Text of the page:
News

Israel opposition leader, in US, calls for hostage deal

Israeli opposition leader calls on Netanyahu to resign 'immediately
Source: Video Screenshot

Israeli opposition leader Yair Lapid called Monday for a deal with Hamas to free hostages as he visited the United States, which has voiced growing frustration at Prime Minister Benjamin Netanyahu.

Speaking after meeting Secretary of State Antony Blinken, Lapid said the opposition would offer temporary support to Netanyahu’s hard-right government if he approves a deal backed by the United States, Egypt and Qatar that would see the release of hostages and a truce in the six-month-old Gaza war.

“A hostage deal is doable. It is a difficult deal, this is a deal we may not like, but it’s doable and therefore needs to be made,” he told reporters outside the State Department.

“Those people need to go back to their families,” said Lapid, a centrist former journalist who served as prime minister in 2022.

Israel and Hamas on Monday both dampened hopes of a speedy breakthrough in talks in Cairo after Egyptian state-linked media had reported “significant progress.”

President Joe Biden sent CIA chief Bill Burns to the talks after publicly urging Israel to come to a deal.

Biden last week warned that the future of US support was on the line without action on humanitarian concerns after Israel killed seven aid workers in Gaza, where the United Nations has warned of impending famine.

Lapid, who has criticized Netanyahu in the past for eroding bipartisan US support for Israel, said that both Israel and the United States should be concerned about civilians in Gaza.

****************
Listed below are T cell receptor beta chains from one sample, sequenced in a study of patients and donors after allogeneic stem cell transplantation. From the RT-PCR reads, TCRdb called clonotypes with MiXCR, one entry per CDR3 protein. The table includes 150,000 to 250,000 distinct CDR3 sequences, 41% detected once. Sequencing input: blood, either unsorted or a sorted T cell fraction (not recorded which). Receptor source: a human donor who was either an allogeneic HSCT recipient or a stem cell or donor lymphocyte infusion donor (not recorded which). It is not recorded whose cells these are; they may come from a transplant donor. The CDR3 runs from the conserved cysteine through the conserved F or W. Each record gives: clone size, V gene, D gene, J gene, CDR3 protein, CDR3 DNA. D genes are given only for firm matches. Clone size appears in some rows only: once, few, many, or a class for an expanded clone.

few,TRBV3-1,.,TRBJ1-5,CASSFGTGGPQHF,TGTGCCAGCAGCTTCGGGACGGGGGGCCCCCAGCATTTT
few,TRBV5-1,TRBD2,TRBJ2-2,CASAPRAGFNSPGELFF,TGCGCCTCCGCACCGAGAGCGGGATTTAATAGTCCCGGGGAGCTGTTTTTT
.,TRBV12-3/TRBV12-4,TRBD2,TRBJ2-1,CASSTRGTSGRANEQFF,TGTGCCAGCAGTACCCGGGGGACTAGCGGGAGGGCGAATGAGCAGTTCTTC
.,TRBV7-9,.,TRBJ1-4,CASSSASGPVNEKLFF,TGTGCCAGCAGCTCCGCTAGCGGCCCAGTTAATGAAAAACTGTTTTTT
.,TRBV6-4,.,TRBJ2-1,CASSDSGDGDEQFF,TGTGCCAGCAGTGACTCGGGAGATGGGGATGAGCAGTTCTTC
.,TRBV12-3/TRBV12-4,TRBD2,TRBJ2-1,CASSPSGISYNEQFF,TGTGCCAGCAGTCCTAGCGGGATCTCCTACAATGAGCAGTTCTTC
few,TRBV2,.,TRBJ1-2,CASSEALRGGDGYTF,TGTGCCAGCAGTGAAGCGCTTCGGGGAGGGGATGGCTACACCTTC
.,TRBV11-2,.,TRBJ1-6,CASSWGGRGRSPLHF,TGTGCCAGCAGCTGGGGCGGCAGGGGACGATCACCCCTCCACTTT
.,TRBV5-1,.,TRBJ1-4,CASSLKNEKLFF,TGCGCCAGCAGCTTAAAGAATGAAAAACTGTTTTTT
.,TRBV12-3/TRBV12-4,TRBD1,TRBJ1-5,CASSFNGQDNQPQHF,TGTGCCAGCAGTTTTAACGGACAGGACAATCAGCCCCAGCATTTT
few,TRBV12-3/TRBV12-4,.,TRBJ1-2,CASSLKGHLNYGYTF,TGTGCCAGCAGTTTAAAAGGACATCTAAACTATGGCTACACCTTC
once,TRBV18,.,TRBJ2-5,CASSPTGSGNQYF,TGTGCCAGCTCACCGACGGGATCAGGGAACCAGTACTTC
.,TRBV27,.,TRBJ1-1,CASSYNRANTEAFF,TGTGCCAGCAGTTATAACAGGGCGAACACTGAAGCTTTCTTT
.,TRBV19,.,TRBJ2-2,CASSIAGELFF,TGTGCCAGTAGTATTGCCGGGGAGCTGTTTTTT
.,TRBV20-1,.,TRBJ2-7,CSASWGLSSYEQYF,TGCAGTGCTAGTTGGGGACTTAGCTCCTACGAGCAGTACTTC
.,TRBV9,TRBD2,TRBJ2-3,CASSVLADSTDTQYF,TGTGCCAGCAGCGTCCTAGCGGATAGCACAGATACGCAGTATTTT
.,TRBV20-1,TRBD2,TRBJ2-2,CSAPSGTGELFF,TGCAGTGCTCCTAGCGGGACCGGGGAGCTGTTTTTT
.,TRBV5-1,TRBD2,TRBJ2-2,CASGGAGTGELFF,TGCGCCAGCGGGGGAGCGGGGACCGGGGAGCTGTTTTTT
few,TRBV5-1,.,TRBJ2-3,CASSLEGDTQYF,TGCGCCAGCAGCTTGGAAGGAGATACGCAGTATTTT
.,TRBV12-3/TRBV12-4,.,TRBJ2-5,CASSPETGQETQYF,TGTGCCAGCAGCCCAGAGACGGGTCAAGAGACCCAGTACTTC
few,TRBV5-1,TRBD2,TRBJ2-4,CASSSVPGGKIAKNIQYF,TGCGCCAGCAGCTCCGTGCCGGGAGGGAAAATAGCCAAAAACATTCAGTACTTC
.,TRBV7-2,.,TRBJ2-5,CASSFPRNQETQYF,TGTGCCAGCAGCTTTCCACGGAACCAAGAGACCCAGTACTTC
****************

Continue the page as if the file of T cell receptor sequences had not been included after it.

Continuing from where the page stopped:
“We need to make sure we do our best to avoid hurting the people of Gaza,” Lapid said.

“We have no war with the children of Gaza. Children should not be hurt in grown-ups’ wars,” he said.

“On the other hand, you have to remember we are fighting a terrible terror organization that uses them as human shields,” he said of Hamas, whose October 7 assault inside Israel triggered the war.

Lapid called for Israel and the United States to remain “best of allies and best of friends,” saying that “no current events and no government” should change the relationship.

Israel has said its military accidentally killed the aid workers.

Tags

About the author

AFP

Agence France-Presse (AFP) is a French international news agency headquartered in Paris, France. Founded in 1835 as Havas, it is the world's oldest news agency.







Daily Newsletter